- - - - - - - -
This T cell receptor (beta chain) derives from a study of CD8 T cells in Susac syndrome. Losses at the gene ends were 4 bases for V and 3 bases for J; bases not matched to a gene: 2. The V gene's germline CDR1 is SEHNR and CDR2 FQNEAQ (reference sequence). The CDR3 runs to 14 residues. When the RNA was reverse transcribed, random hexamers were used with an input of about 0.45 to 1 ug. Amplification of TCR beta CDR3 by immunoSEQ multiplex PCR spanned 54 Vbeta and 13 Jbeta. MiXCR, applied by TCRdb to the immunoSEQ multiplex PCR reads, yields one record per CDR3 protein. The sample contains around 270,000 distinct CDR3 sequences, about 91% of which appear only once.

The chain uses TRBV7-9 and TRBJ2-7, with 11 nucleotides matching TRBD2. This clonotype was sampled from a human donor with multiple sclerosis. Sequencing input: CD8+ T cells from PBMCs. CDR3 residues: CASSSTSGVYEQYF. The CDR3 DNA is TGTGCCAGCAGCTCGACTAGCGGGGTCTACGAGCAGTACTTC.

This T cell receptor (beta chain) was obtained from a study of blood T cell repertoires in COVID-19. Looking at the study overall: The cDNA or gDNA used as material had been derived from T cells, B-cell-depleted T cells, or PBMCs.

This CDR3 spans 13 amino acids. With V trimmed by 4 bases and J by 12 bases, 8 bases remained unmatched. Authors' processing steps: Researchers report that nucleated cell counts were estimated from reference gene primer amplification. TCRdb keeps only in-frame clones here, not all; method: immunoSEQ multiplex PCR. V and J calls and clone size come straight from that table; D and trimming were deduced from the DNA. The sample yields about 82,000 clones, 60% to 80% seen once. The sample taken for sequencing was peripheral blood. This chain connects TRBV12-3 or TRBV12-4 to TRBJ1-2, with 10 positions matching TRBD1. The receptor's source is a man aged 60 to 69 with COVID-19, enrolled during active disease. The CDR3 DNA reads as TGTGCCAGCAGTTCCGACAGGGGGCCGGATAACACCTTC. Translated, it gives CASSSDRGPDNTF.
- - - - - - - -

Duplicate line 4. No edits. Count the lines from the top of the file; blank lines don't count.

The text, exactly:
This CDR3 spans 13 amino acids. With V trimmed by 4 bases and J by 12 bases, 8 bases remained unmatched. Authors' processing steps: Researchers report that nucleated cell counts were estimated from reference gene primer amplification. TCRdb keeps only in-frame clones here, not all; method: immunoSEQ multiplex PCR. V and J calls and clone size come straight from that table; D and trimming were deduced from the DNA. The sample yields about 82,000 clones, 60% to 80% seen once. The sample taken for sequencing was peripheral blood. This chain connects TRBV12-3 or TRBV12-4 to TRBJ1-2, with 10 positions matching TRBD1. The receptor's source is a man aged 60 to 69 with COVID-19, enrolled during active disease. The CDR3 DNA reads as TGTGCCAGCAGTTCCGACAGGGGGCCGGATAACACCTTC. Translated, it gives CASSSDRGPDNTF.